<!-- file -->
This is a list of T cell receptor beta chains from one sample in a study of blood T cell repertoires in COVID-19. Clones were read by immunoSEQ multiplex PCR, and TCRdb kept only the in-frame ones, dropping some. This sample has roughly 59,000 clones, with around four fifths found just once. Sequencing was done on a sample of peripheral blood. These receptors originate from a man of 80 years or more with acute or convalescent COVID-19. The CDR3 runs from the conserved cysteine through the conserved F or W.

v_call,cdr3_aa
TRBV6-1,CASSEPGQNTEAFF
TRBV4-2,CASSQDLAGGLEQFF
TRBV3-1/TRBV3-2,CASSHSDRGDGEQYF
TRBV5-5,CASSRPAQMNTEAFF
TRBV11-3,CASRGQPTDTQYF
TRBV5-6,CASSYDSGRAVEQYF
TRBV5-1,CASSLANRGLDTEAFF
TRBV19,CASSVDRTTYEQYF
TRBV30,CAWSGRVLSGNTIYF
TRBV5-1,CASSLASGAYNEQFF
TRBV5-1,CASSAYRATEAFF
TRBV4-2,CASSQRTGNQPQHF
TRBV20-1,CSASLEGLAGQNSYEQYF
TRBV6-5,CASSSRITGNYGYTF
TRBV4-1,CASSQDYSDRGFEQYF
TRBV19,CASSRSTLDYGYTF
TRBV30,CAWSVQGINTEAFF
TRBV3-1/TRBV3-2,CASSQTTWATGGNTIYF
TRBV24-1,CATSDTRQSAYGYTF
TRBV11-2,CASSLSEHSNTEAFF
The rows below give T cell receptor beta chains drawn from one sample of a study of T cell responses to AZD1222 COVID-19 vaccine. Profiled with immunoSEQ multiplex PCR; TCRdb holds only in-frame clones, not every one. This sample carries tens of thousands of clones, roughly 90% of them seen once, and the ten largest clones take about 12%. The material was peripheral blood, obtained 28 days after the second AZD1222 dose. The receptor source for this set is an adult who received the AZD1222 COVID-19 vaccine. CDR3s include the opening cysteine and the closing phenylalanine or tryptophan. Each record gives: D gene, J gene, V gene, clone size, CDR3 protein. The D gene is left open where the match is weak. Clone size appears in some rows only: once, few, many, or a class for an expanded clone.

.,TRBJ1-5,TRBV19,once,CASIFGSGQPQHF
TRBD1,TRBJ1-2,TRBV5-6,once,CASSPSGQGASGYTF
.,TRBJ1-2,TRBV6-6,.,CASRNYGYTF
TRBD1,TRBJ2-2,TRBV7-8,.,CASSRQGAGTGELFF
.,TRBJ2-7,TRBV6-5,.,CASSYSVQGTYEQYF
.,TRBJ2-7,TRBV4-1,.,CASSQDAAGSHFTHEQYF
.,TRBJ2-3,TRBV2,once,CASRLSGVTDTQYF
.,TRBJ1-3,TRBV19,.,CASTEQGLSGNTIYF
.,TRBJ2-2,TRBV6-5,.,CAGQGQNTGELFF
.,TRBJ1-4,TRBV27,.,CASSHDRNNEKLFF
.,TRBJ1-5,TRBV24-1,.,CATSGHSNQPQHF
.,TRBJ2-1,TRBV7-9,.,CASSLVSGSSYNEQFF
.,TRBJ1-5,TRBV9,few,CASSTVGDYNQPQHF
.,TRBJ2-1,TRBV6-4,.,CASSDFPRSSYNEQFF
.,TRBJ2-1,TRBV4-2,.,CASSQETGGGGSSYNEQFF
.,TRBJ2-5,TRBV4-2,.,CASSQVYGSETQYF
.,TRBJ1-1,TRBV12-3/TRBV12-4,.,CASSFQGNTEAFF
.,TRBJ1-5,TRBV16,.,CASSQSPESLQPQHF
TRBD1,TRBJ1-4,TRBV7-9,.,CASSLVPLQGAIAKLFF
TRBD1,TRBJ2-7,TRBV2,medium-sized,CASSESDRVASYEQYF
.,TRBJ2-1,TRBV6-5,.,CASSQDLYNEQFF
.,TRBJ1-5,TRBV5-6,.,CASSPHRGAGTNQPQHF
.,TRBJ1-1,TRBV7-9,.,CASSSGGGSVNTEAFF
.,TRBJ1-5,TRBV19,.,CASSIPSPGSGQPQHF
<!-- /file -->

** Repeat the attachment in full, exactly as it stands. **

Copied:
This is a list of T cell receptor beta chains from one sample in a study of blood T cell repertoires in COVID-19. Clones were read by immunoSEQ multiplex PCR, and TCRdb kept only the in-frame ones, dropping some. This sample has roughly 59,000 clones, with around four fifths found just once. Sequencing was done on a sample of peripheral blood. These receptors originate from a man of 80 years or more with acute or convalescent COVID-19. The CDR3 runs from the conserved cysteine through the conserved F or W.

v_call,cdr3_aa
TRBV6-1,CASSEPGQNTEAFF
TRBV4-2,CASSQDLAGGLEQFF
TRBV3-1/TRBV3-2,CASSHSDRGDGEQYF
TRBV5-5,CASSRPAQMNTEAFF
TRBV11-3,CASRGQPTDTQYF
TRBV5-6,CASSYDSGRAVEQYF
TRBV5-1,CASSLANRGLDTEAFF
TRBV19,CASSVDRTTYEQYF
TRBV30,CAWSGRVLSGNTIYF
TRBV5-1,CASSLASGAYNEQFF
TRBV5-1,CASSAYRATEAFF
TRBV4-2,CASSQRTGNQPQHF
TRBV20-1,CSASLEGLAGQNSYEQYF
TRBV6-5,CASSSRITGNYGYTF
TRBV4-1,CASSQDYSDRGFEQYF
TRBV19,CASSRSTLDYGYTF
TRBV30,CAWSVQGINTEAFF
TRBV3-1/TRBV3-2,CASSQTTWATGGNTIYF
TRBV24-1,CATSDTRQSAYGYTF
TRBV11-2,CASSLSEHSNTEAFF
The rows below give T cell receptor beta chains drawn from one sample of a study of T cell responses to AZD1222 COVID-19 vaccine. Profiled with immunoSEQ multiplex PCR; TCRdb holds only in-frame clones, not every one. This sample carries tens of thousands of clones, roughly 90% of them seen once, and the ten largest clones take about 12%. The material was peripheral blood, obtained 28 days after the second AZD1222 dose. The receptor source for this set is an adult who received the AZD1222 COVID-19 vaccine. CDR3s include the opening cysteine and the closing phenylalanine or tryptophan. Each record gives: D gene, J gene, V gene, clone size, CDR3 protein. The D gene is left open where the match is weak. Clone size appears in some rows only: once, few, many, or a class for an expanded clone.

.,TRBJ1-5,TRBV19,once,CASIFGSGQPQHF
TRBD1,TRBJ1-2,TRBV5-6,once,CASSPSGQGASGYTF
.,TRBJ1-2,TRBV6-6,.,CASRNYGYTF
TRBD1,TRBJ2-2,TRBV7-8,.,CASSRQGAGTGELFF
.,TRBJ2-7,TRBV6-5,.,CASSYSVQGTYEQYF
.,TRBJ2-7,TRBV4-1,.,CASSQDAAGSHFTHEQYF
.,TRBJ2-3,TRBV2,once,CASRLSGVTDTQYF
.,TRBJ1-3,TRBV19,.,CASTEQGLSGNTIYF
.,TRBJ2-2,TRBV6-5,.,CAGQGQNTGELFF
.,TRBJ1-4,TRBV27,.,CASSHDRNNEKLFF
.,TRBJ1-5,TRBV24-1,.,CATSGHSNQPQHF
.,TRBJ2-1,TRBV7-9,.,CASSLVSGSSYNEQFF
.,TRBJ1-5,TRBV9,few,CASSTVGDYNQPQHF
.,TRBJ2-1,TRBV6-4,.,CASSDFPRSSYNEQFF
.,TRBJ2-1,TRBV4-2,.,CASSQETGGGGSSYNEQFF
.,TRBJ2-5,TRBV4-2,.,CASSQVYGSETQYF
.,TRBJ1-1,TRBV12-3/TRBV12-4,.,CASSFQGNTEAFF
.,TRBJ1-5,TRBV16,.,CASSQSPESLQPQHF
TRBD1,TRBJ1-4,TRBV7-9,.,CASSLVPLQGAIAKLFF
TRBD1,TRBJ2-7,TRBV2,medium-sized,CASSESDRVASYEQYF
.,TRBJ2-1,TRBV6-5,.,CASSQDLYNEQFF
.,TRBJ1-5,TRBV5-6,.,CASSPHRGAGTNQPQHF
.,TRBJ1-1,TRBV7-9,.,CASSSGGGSVNTEAFF
.,TRBJ1-5,TRBV19,.,CASSIPSPGSGQPQHF